Monday, April 29, 2013

New Online Services for SSDI and SSI Claimants

The Social Security Administration is expanding the services available with a my Social Security account, a personalized online account that people can use beginning in their working years and continuing throughout the time they receive Social Security benefits. More than 60 million Social Security beneficiaries, Social Security Disability Insurance (SSDI) and Supplemental Security Income (SSI) recipients can now access their benefit verification letter, payment history, and earnings record instantly using their online account. Social Security beneficiaries also can change their address and start or change direct deposit information online.
“We are making it even easier for people to do their business with us from the comfort of their home, office, or library,” Commissioner Astrue said. “I encourage people of all ages to take advantage of our award-winning online services and check out the new features available through an online my Social Security account.”
Social Security beneficiaries, Social Security Disability Insurance (SSDI)  and SSI recipients with a my Social Security account can go online and get an official benefit verification letter instantly. The benefit verification letter serves as proof of income to secure loans, mortgages and other housing, and state or local benefits. Additionally, people use the letter to prove current Medicare health insurance coverage, retirement or disability status, and age. People can print or save a customized letter.
Social Security processed nearly nine million requests for benefit verification letters in the past year. This new online service allows people to conduct business with Social Security without having to visit an office or make a phone call, and very often wait for a letter to arrive in the mail. It also will reduce the time spent by employees completing these requests and free them to focus on other workloads.
People age 18 and older can sign up for an account at

Monday, April 22, 2013

The Importance of the Work History Report in a Social Security Disability Case

In my experience as Connecticut and Massachusetts Social Security Lawyer, I have noticed that one of the most common mistakes made by SSI or SSDI claimants is that they fail to recognize the importance that their "work history" plays in the disability determination process. It is fair to say that many Claimants focus mostly on their medical conditions and neglect to provide the Social Security Administration with a precise description of the work that they performed prior to becoming disabled.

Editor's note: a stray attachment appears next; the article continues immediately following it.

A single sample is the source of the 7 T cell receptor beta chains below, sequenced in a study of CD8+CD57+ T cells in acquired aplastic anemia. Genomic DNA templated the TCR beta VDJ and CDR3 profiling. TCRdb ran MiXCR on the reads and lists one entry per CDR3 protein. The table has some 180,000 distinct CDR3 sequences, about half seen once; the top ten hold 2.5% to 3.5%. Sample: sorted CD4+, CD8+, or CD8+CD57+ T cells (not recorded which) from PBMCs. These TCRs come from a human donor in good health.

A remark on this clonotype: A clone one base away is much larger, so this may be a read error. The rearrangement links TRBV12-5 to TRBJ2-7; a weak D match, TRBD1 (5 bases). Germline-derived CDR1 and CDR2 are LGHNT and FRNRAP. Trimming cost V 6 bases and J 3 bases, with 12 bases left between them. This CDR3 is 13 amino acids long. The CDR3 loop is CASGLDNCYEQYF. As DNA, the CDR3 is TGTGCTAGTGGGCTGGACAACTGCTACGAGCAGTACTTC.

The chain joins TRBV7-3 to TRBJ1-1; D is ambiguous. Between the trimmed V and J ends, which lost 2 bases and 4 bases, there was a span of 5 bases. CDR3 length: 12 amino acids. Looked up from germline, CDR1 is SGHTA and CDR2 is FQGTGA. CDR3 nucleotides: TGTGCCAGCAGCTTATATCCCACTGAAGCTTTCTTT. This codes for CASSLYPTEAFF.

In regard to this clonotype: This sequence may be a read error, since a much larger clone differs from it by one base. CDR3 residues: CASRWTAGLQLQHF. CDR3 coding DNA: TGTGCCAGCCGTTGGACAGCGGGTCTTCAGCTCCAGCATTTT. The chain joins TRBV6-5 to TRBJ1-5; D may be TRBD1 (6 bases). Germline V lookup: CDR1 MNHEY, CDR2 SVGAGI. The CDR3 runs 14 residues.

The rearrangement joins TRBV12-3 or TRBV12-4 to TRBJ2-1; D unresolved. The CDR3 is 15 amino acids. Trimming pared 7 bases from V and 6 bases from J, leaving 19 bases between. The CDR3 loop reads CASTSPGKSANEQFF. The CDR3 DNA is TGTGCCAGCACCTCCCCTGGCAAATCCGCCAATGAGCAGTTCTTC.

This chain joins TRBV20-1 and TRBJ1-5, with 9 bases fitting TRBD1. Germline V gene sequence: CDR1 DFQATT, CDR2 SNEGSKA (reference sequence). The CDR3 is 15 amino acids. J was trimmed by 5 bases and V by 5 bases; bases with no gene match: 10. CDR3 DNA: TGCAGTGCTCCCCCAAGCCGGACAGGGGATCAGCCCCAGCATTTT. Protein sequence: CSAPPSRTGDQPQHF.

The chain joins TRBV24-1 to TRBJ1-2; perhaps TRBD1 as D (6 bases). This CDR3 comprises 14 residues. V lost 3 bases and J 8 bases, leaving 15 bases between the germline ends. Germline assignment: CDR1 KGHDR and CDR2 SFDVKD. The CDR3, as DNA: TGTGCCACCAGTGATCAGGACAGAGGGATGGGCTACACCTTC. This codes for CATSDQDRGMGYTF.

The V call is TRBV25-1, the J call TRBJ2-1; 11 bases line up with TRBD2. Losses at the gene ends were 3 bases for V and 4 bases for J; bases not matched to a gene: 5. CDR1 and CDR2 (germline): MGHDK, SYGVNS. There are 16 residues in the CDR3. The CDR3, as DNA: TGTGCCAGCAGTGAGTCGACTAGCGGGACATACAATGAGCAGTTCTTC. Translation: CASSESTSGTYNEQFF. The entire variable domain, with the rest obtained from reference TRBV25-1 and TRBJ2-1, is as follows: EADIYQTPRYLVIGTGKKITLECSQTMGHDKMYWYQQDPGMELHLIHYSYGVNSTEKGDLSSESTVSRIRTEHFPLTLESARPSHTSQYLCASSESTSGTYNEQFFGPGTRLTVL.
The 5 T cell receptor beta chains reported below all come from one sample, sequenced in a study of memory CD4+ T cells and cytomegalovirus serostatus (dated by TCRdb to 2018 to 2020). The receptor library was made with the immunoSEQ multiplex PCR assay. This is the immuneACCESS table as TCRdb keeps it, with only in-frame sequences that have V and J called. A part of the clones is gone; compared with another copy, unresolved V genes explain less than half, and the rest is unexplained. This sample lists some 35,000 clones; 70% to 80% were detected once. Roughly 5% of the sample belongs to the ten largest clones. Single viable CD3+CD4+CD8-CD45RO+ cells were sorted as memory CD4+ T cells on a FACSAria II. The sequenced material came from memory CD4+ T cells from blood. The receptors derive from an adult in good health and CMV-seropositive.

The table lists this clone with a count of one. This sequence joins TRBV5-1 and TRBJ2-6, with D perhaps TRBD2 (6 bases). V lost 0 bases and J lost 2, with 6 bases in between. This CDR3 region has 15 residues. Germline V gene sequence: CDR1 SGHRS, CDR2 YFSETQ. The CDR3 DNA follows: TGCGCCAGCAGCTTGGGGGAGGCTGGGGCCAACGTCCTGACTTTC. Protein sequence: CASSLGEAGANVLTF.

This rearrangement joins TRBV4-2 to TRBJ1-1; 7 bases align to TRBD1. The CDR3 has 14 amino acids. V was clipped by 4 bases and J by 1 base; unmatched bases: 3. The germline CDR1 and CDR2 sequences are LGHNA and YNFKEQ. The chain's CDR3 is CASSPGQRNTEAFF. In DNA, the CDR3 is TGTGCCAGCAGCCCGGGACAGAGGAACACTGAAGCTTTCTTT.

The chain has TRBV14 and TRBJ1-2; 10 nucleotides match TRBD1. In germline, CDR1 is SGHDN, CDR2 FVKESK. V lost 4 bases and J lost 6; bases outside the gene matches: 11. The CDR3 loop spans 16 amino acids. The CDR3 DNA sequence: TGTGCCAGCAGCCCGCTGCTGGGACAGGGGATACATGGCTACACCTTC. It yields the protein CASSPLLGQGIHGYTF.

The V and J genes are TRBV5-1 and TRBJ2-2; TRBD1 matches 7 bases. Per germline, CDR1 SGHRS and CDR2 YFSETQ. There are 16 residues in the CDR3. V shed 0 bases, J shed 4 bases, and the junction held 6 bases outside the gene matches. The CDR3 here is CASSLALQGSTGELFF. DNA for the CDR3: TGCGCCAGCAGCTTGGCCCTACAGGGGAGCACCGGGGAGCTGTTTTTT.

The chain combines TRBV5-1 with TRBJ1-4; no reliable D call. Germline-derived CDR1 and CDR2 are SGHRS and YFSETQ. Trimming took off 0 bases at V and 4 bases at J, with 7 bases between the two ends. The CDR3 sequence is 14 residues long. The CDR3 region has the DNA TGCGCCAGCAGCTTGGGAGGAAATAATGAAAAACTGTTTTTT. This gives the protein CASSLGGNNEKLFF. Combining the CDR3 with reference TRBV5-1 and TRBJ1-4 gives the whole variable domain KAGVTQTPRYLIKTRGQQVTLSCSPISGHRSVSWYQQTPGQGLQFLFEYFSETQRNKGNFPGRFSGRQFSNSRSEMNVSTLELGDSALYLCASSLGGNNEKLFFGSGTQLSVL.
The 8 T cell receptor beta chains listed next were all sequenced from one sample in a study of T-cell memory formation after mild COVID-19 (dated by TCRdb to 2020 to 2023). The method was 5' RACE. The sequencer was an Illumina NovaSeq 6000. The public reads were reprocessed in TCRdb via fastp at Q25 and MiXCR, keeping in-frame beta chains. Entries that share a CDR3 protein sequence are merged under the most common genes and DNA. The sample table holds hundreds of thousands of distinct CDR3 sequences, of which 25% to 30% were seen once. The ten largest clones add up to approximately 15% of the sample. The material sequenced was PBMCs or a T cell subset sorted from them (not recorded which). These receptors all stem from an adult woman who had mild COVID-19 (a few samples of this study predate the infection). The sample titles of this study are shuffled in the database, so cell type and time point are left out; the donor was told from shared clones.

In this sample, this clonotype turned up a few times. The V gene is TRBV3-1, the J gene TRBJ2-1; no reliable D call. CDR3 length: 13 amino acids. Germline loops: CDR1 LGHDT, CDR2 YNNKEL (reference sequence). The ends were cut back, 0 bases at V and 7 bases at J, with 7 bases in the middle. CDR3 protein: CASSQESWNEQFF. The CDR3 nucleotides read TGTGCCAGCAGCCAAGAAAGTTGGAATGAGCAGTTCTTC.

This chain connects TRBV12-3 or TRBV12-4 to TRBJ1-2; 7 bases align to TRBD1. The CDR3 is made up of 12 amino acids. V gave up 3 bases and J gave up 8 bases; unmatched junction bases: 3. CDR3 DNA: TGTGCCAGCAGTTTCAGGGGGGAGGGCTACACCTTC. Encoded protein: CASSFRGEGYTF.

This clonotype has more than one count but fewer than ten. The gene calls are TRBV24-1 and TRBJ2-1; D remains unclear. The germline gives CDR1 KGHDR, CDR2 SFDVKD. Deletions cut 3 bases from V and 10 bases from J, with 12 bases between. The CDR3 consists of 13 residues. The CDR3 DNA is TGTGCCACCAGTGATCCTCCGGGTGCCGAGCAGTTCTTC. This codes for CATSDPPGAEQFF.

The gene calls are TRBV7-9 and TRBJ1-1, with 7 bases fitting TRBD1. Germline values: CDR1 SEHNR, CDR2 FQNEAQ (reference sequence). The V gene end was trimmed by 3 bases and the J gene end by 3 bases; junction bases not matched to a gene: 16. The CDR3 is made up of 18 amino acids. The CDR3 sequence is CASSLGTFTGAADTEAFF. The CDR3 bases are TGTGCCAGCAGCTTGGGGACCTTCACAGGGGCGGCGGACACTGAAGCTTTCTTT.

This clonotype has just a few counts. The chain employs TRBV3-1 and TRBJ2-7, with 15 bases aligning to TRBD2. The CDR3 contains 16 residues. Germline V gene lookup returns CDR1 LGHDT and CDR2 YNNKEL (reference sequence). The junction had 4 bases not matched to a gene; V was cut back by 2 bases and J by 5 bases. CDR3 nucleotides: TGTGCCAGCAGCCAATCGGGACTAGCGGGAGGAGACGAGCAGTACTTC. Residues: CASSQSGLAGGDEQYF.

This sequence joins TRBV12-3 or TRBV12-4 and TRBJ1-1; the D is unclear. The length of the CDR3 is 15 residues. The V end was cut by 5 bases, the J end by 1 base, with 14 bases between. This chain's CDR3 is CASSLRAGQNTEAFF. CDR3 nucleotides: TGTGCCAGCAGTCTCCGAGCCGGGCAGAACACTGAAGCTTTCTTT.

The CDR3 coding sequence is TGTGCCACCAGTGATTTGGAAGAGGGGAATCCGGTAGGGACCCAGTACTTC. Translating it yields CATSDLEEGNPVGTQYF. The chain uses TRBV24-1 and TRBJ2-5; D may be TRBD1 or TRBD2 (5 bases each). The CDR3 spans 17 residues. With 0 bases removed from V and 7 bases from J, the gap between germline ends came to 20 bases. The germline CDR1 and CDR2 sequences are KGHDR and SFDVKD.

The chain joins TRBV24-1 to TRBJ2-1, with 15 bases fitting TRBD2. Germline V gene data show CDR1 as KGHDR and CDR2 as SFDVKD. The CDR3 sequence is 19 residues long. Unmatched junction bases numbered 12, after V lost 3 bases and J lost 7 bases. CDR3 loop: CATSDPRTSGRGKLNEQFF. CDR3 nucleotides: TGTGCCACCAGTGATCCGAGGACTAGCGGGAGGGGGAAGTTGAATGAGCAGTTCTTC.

Any competent Social Security Disability Lawyer knows how important it is to take some time in completing the SSA's Work History Report. This report can be made using Social Security Form 3369 or by completing the electronic "Adult Disability and Work History Report" provided in If you need help with this form, you should contact a Social Security Lawyer who handles these types of cases on a regular basis. Every week, my Connecticut and Massachusetts office helps 3 to 4 claimants complete these forms.

A well done Work History Report is important for three main reasons:


1.    This work history report will assist the Social Security Administration understand how your injury or illness affects your ability to do the work that you performed in the past. Social Security focuses on the work that you performed on the 15 years prior to the date when you became disabled. In the report, it is important to describe the specific physical requirements of the jobs that you held during these 15 years.

2.    This report also helps Social Security determine whether you will be able to transfer your skills to any new type of work that you have not performed in the past 15 years. For this reason, you must also explain the level of skills that were required at your past jobs.

3.    A good work record enhances your credibility as a Claimant! Pursuant to Social Security Disability Rules, a Claimant who worked consistently before becoming disabled must be given more credibility than a claimant who was never able to stay employed for a considerable period of time. When assessing a claimant’s pain and subjective symptoms, it is entirely appropriate to consider his or her prior work record. See 20 C.F.R. 404.1529(c)(3) and Social Security Ruling 96-7. The Claimant with an excellent work history are entitled to a favorable credibility inference.

Tuesday, April 16, 2013

Our Office will be at the May 5th Walk to End Lupus

MAY 5, 2013

Blue Back Square
50 South Main Street
West Hartford, CT 06107

As a Social Security Disability Attorney I believe that it is essential that I stay connected with those who advocate for persons with chronic conditions.  For this reason, our office will be at the May 5, 2013 Lupus Walk in West Hartford Center.  Please join us, raise some money and awareness, and... stop by the table with our office display to say hello.